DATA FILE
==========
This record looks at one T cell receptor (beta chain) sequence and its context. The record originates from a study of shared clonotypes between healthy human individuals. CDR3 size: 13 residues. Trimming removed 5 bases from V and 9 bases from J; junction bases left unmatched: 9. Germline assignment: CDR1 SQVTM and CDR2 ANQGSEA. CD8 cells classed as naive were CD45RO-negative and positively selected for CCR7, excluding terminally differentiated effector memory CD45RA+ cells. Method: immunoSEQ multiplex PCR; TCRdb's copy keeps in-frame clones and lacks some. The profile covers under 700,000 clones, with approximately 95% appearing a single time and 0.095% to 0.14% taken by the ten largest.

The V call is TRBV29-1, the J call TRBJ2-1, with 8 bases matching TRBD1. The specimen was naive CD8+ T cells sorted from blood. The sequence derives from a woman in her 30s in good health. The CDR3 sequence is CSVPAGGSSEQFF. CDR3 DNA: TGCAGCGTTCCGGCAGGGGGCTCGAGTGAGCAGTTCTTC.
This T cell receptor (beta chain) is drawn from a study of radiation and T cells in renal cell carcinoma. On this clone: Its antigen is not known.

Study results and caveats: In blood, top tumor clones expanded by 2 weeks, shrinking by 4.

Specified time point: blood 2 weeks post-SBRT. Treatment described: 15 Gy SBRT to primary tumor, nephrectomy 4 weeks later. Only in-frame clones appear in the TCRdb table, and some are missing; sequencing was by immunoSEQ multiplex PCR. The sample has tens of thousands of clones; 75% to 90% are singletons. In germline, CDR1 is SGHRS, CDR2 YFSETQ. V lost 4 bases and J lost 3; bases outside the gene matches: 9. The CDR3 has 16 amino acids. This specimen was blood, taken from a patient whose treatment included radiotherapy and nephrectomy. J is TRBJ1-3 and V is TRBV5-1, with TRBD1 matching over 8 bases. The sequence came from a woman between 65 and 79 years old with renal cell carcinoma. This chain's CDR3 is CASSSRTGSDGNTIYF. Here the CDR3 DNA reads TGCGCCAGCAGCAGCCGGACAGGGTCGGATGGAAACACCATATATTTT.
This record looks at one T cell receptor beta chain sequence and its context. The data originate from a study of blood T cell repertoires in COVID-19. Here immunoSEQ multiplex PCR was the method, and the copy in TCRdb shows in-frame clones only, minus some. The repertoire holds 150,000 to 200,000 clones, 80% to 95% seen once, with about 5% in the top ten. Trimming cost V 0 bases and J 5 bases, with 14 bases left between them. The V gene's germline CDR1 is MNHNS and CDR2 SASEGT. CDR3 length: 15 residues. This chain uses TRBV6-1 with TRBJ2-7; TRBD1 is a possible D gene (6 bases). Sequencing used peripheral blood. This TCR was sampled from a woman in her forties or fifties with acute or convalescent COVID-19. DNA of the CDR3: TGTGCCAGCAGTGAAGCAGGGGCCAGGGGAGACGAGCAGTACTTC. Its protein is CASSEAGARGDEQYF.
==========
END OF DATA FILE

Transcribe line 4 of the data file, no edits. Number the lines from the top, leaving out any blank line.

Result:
Study results and caveats: In blood, top tumor clones expanded by 2 weeks, shrinking by 4.